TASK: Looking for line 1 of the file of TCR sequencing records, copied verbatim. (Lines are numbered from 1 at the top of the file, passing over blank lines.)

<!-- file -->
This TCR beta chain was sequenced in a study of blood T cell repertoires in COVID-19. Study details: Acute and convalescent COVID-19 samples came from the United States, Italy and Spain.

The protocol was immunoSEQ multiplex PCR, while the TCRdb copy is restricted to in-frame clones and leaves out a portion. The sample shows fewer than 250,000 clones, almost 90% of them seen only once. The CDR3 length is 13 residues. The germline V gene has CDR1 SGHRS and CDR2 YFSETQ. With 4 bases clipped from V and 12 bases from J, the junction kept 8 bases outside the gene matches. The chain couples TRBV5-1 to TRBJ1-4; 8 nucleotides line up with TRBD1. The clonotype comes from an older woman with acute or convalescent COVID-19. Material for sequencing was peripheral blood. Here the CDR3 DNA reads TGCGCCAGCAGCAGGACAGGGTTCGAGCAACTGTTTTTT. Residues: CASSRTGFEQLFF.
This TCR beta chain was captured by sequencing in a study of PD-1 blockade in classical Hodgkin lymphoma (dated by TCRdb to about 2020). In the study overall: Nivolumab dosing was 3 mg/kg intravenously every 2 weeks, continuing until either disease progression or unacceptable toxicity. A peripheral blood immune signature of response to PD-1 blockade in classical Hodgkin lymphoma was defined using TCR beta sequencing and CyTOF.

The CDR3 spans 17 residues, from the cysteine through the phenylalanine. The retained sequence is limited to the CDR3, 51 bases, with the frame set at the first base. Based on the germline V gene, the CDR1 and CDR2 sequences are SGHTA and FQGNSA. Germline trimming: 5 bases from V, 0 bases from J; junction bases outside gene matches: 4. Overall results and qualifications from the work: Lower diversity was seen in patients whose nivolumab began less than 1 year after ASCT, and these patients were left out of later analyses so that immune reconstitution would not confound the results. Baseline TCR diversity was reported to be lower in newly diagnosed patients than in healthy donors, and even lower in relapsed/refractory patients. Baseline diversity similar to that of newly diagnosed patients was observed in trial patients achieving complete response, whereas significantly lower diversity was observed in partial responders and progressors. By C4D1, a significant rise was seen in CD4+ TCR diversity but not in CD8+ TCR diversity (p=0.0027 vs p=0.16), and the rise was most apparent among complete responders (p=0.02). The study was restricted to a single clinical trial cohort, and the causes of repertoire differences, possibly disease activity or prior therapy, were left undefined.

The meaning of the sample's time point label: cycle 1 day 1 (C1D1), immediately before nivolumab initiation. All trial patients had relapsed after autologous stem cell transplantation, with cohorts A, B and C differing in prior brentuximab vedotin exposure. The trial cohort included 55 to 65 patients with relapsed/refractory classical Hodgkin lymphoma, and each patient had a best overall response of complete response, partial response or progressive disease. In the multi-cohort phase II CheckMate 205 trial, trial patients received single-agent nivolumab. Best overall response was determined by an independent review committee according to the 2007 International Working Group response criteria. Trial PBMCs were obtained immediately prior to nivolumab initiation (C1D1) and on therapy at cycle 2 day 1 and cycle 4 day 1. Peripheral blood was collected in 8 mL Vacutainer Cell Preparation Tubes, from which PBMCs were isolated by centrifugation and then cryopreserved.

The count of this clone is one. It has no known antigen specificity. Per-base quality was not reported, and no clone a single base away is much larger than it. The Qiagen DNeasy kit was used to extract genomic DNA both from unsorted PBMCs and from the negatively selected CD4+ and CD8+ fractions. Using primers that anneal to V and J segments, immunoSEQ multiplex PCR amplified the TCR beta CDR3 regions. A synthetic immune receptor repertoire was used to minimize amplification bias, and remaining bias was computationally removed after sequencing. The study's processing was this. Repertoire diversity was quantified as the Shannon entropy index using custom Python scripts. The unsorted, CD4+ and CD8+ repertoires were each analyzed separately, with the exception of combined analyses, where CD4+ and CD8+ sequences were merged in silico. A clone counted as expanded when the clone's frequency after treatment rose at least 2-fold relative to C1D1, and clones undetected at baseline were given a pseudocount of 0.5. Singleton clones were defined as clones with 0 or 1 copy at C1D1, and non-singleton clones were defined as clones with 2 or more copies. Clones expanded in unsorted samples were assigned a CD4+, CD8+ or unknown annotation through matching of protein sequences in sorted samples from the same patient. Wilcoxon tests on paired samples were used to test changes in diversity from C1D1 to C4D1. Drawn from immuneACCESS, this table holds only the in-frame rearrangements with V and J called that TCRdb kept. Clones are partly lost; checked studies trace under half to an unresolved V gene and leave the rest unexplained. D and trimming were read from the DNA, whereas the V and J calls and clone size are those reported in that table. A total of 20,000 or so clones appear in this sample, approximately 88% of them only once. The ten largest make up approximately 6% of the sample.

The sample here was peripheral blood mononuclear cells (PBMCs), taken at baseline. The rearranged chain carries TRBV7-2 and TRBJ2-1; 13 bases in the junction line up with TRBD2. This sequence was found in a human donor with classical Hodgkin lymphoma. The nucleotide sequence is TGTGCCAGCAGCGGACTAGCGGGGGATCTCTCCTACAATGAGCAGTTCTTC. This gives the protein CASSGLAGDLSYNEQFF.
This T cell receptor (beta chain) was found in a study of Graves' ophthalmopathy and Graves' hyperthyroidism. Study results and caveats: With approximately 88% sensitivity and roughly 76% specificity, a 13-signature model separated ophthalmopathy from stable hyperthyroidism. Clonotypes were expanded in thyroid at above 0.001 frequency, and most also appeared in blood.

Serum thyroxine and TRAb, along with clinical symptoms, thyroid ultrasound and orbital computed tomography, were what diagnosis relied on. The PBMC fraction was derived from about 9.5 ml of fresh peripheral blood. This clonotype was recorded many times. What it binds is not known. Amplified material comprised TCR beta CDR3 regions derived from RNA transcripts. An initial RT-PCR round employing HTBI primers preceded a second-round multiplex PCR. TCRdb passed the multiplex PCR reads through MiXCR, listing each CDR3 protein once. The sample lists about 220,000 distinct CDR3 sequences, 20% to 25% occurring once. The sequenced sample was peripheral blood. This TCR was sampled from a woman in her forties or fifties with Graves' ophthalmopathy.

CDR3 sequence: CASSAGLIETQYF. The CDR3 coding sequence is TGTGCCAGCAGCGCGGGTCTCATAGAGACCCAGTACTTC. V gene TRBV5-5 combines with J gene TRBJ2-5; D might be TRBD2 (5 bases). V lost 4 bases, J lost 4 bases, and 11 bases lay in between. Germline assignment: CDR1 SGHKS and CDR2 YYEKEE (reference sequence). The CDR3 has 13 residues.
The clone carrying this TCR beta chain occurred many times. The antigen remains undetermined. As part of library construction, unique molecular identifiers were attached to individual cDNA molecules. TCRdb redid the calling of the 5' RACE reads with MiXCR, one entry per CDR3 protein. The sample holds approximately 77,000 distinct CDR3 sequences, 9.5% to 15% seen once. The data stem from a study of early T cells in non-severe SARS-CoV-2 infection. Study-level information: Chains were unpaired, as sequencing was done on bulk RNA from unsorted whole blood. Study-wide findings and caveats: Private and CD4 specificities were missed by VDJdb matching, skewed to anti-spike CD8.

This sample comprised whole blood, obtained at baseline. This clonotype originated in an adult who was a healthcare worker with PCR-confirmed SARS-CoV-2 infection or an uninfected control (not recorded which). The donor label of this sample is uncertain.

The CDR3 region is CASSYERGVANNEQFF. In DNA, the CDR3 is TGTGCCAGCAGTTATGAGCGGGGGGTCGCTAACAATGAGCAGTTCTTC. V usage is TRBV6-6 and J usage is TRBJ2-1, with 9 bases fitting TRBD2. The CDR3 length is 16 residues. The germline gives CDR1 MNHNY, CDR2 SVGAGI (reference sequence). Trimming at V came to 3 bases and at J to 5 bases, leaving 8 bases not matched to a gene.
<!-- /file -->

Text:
This TCR beta chain was sequenced in a study of blood T cell repertoires in COVID-19. Study details: Acute and convalescent COVID-19 samples came from the United States, Italy and Spain.